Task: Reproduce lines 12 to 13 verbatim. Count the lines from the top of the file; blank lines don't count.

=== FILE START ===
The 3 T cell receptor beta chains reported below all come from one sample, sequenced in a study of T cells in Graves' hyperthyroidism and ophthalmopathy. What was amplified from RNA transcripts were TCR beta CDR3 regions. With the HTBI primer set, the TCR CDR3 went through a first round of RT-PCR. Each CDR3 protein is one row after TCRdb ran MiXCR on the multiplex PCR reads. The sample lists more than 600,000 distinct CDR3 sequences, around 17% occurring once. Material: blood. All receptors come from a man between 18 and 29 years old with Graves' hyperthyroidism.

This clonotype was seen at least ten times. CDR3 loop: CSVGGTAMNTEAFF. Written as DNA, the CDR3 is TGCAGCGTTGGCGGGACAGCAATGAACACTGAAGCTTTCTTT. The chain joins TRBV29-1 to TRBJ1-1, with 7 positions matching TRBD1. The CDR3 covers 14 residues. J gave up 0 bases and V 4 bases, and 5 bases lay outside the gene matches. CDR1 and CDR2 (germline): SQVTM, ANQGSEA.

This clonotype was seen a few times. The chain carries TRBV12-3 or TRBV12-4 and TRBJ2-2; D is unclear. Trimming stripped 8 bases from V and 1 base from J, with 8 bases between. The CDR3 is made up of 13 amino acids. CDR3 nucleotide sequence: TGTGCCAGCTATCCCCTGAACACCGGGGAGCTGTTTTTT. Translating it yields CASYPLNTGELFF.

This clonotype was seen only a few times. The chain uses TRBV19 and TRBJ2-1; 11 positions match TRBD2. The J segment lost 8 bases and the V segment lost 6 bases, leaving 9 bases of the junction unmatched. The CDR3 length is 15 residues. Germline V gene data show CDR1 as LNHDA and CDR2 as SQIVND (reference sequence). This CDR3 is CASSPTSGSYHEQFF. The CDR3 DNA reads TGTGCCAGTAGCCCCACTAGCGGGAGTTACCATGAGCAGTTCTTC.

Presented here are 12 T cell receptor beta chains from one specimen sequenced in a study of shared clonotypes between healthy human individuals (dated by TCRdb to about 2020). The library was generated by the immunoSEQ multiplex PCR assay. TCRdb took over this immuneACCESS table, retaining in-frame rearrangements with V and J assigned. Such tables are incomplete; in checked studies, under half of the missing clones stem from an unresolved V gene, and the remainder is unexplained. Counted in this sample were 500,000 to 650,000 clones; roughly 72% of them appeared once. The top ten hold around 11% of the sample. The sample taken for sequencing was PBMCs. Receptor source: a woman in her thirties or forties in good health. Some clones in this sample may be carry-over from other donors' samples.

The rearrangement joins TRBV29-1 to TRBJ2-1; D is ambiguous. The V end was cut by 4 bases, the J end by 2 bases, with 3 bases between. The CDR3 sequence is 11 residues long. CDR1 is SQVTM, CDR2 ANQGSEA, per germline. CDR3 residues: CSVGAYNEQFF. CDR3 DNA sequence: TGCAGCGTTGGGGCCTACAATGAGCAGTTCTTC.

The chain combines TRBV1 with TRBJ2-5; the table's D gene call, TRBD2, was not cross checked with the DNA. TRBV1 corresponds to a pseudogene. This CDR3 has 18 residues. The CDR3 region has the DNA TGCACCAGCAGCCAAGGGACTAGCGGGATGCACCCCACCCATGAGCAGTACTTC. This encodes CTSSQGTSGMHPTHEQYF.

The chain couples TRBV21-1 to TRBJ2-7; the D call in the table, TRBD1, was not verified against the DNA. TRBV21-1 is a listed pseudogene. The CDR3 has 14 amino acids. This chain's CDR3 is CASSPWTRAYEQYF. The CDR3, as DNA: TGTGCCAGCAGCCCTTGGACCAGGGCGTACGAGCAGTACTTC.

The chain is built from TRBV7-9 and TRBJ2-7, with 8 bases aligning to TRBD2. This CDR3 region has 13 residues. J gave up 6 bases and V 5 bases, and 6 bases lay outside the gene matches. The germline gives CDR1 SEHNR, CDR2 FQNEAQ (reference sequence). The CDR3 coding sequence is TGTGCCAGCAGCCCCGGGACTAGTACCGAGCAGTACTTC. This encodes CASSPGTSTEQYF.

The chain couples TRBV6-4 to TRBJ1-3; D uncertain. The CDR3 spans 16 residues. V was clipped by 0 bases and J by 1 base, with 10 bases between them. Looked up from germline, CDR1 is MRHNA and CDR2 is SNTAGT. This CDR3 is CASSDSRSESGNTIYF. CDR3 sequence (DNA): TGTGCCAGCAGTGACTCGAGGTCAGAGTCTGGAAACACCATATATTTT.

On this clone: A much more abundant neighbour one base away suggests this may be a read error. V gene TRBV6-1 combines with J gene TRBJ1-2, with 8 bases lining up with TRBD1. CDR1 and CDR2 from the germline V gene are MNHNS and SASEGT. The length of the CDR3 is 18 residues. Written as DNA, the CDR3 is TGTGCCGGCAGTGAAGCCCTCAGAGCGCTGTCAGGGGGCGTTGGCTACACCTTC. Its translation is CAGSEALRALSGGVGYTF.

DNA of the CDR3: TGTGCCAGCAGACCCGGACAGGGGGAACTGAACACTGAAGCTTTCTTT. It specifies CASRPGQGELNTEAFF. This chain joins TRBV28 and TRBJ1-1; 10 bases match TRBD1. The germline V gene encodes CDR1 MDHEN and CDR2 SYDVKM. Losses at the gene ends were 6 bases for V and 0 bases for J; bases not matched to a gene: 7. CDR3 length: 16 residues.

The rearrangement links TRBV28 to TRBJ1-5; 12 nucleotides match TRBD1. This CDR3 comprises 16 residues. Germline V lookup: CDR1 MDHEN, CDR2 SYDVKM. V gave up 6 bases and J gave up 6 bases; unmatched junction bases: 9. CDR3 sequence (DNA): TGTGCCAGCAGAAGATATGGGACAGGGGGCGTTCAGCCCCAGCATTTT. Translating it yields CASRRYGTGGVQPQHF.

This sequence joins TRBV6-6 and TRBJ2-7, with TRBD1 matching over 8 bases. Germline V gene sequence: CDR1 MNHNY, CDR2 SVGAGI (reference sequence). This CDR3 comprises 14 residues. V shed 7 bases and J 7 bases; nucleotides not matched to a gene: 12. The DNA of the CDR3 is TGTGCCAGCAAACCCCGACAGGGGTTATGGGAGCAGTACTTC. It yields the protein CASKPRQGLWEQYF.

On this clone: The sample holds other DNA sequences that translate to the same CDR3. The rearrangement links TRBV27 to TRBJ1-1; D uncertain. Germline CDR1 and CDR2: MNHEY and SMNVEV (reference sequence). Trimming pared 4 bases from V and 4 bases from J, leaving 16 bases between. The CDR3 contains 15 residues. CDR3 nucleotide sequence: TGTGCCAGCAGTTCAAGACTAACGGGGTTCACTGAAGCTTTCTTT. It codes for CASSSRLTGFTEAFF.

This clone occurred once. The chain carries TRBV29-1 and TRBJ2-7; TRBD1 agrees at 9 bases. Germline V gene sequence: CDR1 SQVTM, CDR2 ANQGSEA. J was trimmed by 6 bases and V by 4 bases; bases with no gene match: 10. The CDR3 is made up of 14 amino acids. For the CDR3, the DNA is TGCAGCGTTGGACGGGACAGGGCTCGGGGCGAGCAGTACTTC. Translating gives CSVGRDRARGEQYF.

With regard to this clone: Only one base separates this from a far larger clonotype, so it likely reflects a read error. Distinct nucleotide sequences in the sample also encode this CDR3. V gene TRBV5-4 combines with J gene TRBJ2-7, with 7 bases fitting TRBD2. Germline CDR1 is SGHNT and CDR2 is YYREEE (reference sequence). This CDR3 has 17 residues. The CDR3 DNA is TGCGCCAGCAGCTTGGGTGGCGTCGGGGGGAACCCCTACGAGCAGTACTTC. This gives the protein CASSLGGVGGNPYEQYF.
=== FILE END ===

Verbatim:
DNA of the CDR3: TGTGCCAGCAGACCCGGACAGGGGGAACTGAACACTGAAGCTTTCTTT. It specifies CASRPGQGELNTEAFF. This chain joins TRBV28 and TRBJ1-1; 10 bases match TRBD1. The germline V gene encodes CDR1 MDHEN and CDR2 SYDVKM. Losses at the gene ends were 6 bases for V and 0 bases for J; bases not matched to a gene: 7. CDR3 length: 16 residues.

The rearrangement links TRBV28 to TRBJ1-5; 12 nucleotides match TRBD1. This CDR3 comprises 16 residues. Germline V lookup: CDR1 MDHEN, CDR2 SYDVKM. V gave up 6 bases and J gave up 6 bases; unmatched junction bases: 9. CDR3 sequence (DNA): TGTGCCAGCAGAAGATATGGGACAGGGGGCGTTCAGCCCCAGCATTTT. Translating it yields CASRRYGTGGVQPQHF.